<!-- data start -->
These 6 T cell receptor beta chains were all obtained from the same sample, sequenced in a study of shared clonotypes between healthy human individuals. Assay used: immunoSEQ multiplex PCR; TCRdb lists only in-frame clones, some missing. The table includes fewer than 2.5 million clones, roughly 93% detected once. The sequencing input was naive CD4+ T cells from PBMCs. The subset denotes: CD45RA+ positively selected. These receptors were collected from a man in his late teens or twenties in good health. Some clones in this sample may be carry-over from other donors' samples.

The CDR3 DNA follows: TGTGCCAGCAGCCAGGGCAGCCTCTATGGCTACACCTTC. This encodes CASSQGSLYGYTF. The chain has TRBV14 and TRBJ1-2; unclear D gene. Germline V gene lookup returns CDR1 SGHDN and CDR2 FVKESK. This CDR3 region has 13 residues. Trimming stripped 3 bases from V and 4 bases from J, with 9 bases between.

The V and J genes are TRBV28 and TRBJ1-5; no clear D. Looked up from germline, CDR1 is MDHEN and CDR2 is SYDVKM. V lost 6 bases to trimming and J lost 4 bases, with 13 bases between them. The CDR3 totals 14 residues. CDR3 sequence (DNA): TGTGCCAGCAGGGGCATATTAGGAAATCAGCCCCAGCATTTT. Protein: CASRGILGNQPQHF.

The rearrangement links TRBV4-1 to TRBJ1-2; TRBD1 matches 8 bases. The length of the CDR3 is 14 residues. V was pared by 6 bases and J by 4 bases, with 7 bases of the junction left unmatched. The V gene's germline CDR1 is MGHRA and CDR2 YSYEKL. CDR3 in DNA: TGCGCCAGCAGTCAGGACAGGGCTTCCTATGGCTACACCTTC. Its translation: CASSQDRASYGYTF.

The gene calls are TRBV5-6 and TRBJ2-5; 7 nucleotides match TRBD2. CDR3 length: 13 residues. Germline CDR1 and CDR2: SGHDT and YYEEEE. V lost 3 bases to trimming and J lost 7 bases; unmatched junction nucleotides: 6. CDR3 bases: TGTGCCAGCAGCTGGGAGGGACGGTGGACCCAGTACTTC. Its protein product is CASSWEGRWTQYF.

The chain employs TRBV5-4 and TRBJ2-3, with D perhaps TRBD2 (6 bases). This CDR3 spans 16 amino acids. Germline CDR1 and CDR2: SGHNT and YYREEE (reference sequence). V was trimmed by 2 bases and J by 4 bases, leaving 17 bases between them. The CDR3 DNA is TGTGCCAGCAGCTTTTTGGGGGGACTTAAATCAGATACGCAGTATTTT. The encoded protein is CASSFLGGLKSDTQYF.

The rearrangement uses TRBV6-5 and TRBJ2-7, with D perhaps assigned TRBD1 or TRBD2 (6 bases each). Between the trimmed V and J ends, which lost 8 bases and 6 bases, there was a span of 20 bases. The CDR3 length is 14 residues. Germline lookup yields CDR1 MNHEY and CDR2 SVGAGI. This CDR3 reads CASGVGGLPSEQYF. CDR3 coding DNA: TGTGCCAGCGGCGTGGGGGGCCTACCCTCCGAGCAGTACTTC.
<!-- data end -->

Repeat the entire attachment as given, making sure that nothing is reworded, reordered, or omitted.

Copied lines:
These 6 T cell receptor beta chains were all obtained from the same sample, sequenced in a study of shared clonotypes between healthy human individuals. Assay used: immunoSEQ multiplex PCR; TCRdb lists only in-frame clones, some missing. The table includes fewer than 2.5 million clones, roughly 93% detected once. The sequencing input was naive CD4+ T cells from PBMCs. The subset denotes: CD45RA+ positively selected. These receptors were collected from a man in his late teens or twenties in good health. Some clones in this sample may be carry-over from other donors' samples.

The CDR3 DNA follows: TGTGCCAGCAGCCAGGGCAGCCTCTATGGCTACACCTTC. This encodes CASSQGSLYGYTF. The chain has TRBV14 and TRBJ1-2; unclear D gene. Germline V gene lookup returns CDR1 SGHDN and CDR2 FVKESK. This CDR3 region has 13 residues. Trimming stripped 3 bases from V and 4 bases from J, with 9 bases between.

The V and J genes are TRBV28 and TRBJ1-5; no clear D. Looked up from germline, CDR1 is MDHEN and CDR2 is SYDVKM. V lost 6 bases to trimming and J lost 4 bases, with 13 bases between them. The CDR3 totals 14 residues. CDR3 sequence (DNA): TGTGCCAGCAGGGGCATATTAGGAAATCAGCCCCAGCATTTT. Protein: CASRGILGNQPQHF.

The rearrangement links TRBV4-1 to TRBJ1-2; TRBD1 matches 8 bases. The length of the CDR3 is 14 residues. V was pared by 6 bases and J by 4 bases, with 7 bases of the junction left unmatched. The V gene's germline CDR1 is MGHRA and CDR2 YSYEKL. CDR3 in DNA: TGCGCCAGCAGTCAGGACAGGGCTTCCTATGGCTACACCTTC. Its translation: CASSQDRASYGYTF.

The gene calls are TRBV5-6 and TRBJ2-5; 7 nucleotides match TRBD2. CDR3 length: 13 residues. Germline CDR1 and CDR2: SGHDT and YYEEEE. V lost 3 bases to trimming and J lost 7 bases; unmatched junction nucleotides: 6. CDR3 bases: TGTGCCAGCAGCTGGGAGGGACGGTGGACCCAGTACTTC. Its protein product is CASSWEGRWTQYF.

The chain employs TRBV5-4 and TRBJ2-3, with D perhaps TRBD2 (6 bases). This CDR3 spans 16 amino acids. Germline CDR1 and CDR2: SGHNT and YYREEE (reference sequence). V was trimmed by 2 bases and J by 4 bases, leaving 17 bases between them. The CDR3 DNA is TGTGCCAGCAGCTTTTTGGGGGGACTTAAATCAGATACGCAGTATTTT. The encoded protein is CASSFLGGLKSDTQYF.

The rearrangement uses TRBV6-5 and TRBJ2-7, with D perhaps assigned TRBD1 or TRBD2 (6 bases each). Between the trimmed V and J ends, which lost 8 bases and 6 bases, there was a span of 20 bases. The CDR3 length is 14 residues. Germline lookup yields CDR1 MNHEY and CDR2 SVGAGI. This CDR3 reads CASGVGGLPSEQYF. CDR3 coding DNA: TGTGCCAGCGGCGTGGGGGGCCTACCCTCCGAGCAGTACTTC.